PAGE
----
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The landmark Tax Reform Act of 1986 would never have happened without Jack Kemp. The voluble supply-sider, who died yesterday at 73, helped make tax reform, and not just tax cuts, acceptable to Republicans.
As early as 1977, then-congressman Kemp and Senator Bill Roth (R-DE) pushed a bill that would have reduced tax rates across-the-board. In 1983, Kemp bucked many in his party by making back-channel overtures to Democratic tax reformer Senator Bill Bradley (D-N.J.)—an effort recounted in Jeff Birnbaum’s and Alan Murray’s Showdown at Gucci Gulch. Bradley and Kemp shared a key political insight: If you can get rates low enough, you will ease the pressure to create, and protect, tax loopholes.
At a critical turn in the tense congressional debate over TRA 86, Kemp swallowed hard and accepted the version of reform that had been cobbled together by House Ways & Means Committee chairman Dan Rostenkowski (D-IL.). It is tough to imagine today, but before Kemp’s endorsement, House Republicans were in full revolt against the Ronald Reagan’s signature second-term domestic issue. By backing the plan, Kemp helped turn enough of his reluctant colleagues to get Rosty’s bill through the House.
Kemp and Rostenkowski were hardly pals (to borrow a favorite word from the Chicago pol’s lexicon), and Kemp’s agenda in ’86 was pretty clear—he wanted to use tax reform as springboard to the GOP nomination for president in 1988. The top rate of 38 percent in Rostenkowski's bill was much higher than the 30 percent Kemp preferred, but the former pro quarterback truly believed in the benefits of low individual rates. In the end, he was willing to accept a deal that eliminated targeted tax subsidies and significantly raised taxes on business to get them.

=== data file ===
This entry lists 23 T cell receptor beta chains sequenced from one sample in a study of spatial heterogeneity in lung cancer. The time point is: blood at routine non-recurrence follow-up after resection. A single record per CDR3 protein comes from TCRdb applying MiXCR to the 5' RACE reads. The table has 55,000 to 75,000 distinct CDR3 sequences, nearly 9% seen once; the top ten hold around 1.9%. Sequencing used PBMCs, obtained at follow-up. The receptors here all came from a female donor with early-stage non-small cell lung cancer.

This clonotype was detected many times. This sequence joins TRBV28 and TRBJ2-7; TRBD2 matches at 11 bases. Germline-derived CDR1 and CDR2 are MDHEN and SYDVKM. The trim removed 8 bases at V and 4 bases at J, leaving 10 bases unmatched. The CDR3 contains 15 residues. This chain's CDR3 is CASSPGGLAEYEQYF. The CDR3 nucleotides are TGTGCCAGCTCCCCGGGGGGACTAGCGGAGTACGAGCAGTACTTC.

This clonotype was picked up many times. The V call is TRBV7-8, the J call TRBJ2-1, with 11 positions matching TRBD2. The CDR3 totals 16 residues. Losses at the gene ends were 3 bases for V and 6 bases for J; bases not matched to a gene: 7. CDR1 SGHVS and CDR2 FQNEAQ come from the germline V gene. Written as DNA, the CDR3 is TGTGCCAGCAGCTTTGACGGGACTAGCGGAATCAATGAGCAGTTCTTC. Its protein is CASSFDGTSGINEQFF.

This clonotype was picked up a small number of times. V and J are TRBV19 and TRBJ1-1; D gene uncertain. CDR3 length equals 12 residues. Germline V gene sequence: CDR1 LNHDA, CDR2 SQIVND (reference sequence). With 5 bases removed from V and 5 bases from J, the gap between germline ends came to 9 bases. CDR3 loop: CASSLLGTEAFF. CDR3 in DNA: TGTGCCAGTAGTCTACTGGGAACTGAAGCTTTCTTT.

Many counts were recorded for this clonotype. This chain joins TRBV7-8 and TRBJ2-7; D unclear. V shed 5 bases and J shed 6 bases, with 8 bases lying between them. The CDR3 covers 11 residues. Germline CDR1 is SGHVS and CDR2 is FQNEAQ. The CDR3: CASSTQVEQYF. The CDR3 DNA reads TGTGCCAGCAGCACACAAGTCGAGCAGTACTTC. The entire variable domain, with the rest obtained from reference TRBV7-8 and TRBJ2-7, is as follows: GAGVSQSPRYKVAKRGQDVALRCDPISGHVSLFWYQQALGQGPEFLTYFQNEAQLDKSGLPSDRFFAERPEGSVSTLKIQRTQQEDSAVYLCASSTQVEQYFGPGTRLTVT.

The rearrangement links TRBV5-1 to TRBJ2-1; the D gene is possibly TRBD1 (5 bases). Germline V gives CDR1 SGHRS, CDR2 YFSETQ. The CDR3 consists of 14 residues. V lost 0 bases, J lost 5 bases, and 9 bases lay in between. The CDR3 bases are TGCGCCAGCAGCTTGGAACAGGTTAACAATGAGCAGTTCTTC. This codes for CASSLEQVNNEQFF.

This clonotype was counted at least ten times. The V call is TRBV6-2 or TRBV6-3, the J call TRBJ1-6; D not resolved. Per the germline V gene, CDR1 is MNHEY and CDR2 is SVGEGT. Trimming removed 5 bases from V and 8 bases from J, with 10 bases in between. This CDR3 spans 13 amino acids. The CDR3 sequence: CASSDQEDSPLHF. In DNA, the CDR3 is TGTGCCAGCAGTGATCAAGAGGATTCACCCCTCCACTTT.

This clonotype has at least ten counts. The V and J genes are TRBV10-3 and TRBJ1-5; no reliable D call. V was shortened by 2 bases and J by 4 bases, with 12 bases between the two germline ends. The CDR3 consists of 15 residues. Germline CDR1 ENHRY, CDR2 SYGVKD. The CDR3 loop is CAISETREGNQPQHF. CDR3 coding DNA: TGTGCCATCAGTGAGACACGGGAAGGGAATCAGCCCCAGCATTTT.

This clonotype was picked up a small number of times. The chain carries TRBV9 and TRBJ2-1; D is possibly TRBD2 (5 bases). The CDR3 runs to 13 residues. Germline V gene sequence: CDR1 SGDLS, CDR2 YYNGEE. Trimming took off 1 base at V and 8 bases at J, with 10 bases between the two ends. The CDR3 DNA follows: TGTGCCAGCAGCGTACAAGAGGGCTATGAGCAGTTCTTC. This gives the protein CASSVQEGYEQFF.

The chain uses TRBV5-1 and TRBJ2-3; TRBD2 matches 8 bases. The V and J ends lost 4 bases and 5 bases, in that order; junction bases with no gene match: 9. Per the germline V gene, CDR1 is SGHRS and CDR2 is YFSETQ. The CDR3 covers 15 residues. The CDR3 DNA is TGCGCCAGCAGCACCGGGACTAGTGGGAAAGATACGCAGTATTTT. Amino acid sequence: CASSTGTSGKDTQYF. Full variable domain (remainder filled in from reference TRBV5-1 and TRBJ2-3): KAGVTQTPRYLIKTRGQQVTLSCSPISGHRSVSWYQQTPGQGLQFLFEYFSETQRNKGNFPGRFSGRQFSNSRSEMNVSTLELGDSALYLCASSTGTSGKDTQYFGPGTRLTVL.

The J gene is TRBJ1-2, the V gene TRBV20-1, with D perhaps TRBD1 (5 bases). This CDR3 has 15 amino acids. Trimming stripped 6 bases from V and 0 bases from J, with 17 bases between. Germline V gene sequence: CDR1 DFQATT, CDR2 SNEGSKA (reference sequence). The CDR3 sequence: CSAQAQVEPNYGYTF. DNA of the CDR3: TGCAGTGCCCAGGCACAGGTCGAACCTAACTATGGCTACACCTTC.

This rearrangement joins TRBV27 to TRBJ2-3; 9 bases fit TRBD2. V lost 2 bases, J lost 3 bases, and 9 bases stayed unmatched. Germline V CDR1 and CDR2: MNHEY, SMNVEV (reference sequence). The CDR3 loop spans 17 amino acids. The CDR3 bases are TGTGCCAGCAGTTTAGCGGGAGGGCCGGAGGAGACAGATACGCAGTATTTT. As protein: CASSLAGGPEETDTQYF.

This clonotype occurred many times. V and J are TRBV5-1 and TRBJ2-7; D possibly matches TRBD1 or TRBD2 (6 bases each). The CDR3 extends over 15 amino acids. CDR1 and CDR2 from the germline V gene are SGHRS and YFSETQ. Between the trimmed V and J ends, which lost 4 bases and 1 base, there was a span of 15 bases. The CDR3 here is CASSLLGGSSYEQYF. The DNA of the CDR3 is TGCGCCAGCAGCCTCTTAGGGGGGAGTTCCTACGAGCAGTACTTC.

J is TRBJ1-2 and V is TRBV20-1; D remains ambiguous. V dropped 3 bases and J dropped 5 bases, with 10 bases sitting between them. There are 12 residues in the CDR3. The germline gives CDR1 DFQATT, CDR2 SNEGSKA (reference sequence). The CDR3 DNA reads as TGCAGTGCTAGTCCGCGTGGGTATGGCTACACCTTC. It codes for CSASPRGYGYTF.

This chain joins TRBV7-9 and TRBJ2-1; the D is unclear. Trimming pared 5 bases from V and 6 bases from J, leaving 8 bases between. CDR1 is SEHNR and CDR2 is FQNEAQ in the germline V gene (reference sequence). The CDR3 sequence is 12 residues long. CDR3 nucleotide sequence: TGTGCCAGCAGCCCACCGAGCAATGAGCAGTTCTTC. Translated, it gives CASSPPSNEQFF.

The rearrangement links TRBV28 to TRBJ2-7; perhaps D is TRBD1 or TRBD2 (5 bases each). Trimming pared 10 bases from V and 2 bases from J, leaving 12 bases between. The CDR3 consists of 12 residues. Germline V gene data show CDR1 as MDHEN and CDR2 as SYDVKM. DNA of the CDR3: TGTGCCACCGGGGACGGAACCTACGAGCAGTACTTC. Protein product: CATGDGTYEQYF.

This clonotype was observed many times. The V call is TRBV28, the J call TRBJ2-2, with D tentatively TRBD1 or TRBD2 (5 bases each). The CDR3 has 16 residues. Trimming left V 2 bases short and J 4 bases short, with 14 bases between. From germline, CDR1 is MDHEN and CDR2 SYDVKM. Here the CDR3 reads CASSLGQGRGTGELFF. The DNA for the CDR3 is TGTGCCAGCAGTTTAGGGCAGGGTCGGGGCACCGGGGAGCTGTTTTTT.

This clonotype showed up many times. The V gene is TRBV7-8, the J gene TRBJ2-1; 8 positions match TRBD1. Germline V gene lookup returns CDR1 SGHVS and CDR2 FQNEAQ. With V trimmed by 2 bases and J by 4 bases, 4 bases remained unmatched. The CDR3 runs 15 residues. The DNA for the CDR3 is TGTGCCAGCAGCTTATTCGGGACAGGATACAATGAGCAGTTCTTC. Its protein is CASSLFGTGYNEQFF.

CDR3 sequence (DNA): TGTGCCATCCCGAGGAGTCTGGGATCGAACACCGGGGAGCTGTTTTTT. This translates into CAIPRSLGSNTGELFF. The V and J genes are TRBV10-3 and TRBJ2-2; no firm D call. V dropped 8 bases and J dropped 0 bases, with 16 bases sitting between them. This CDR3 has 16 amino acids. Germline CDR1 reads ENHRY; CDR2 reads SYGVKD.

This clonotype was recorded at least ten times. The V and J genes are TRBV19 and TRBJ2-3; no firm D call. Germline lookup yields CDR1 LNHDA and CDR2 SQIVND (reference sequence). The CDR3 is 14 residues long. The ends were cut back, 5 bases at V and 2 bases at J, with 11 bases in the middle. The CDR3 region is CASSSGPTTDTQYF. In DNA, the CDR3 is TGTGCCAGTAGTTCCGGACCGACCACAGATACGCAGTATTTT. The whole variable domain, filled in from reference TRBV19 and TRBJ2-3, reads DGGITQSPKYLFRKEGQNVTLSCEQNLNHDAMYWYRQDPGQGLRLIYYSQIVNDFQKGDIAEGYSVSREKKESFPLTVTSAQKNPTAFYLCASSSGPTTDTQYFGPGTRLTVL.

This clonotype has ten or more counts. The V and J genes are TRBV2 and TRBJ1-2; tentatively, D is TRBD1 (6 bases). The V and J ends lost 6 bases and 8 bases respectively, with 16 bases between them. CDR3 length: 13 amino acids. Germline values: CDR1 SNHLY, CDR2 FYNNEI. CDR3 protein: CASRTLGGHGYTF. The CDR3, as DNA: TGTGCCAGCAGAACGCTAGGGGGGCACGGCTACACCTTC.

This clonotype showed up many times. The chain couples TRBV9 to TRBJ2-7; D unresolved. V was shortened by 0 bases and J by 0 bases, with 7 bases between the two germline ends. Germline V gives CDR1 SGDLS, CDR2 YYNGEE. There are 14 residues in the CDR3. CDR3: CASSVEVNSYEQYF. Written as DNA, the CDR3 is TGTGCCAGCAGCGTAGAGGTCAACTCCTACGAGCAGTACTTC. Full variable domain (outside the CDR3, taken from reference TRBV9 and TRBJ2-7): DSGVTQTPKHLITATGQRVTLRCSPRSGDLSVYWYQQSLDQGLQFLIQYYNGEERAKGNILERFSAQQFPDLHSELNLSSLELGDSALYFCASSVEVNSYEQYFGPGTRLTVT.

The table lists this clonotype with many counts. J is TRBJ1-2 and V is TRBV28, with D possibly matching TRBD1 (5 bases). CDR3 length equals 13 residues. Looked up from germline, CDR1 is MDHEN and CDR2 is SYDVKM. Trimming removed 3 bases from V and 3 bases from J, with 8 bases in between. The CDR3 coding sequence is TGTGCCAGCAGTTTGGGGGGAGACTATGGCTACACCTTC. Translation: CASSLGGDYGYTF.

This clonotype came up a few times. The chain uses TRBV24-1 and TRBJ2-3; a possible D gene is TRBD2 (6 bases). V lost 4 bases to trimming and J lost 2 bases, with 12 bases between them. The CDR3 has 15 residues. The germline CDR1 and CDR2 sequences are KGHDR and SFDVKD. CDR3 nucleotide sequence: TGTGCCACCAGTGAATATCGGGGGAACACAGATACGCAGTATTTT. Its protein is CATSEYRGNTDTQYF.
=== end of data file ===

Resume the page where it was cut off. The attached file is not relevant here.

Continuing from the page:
In retrospect, tax reform was the high water mark of Kemp’s political career. He quit his upstate New York House seat to run for president in 1988, but lost the nomination to George H.W. Bush and eventually served a frustrating term as Bush’s housing secretary. In 1996, he ran as Bob Dole’s running mate, a role that made him absolutely miserable. Finally, Kemp, who deeply believed in a big-tent GOP, watched his party shrink to a core of ideologues under George W. Bush.
Kemp was a key member of the most improbable band of reformers: Bradley; Rostenkowski; Senate Finance Committee Chair Bob Packwood (R-Ore), who had built his career larding the revenue code with the sorts of tax subsidies that reform was intended to eliminate; and Reagan, who never could muster quite the same enthusiasm for the ‘86 reform as he could for his ’81 tax cuts. But like the others, Kemp was willing to work across the aisle to make reform happen. It is, sadly, hard to imagine a politician today doing what Kemp did back in 1983-86.
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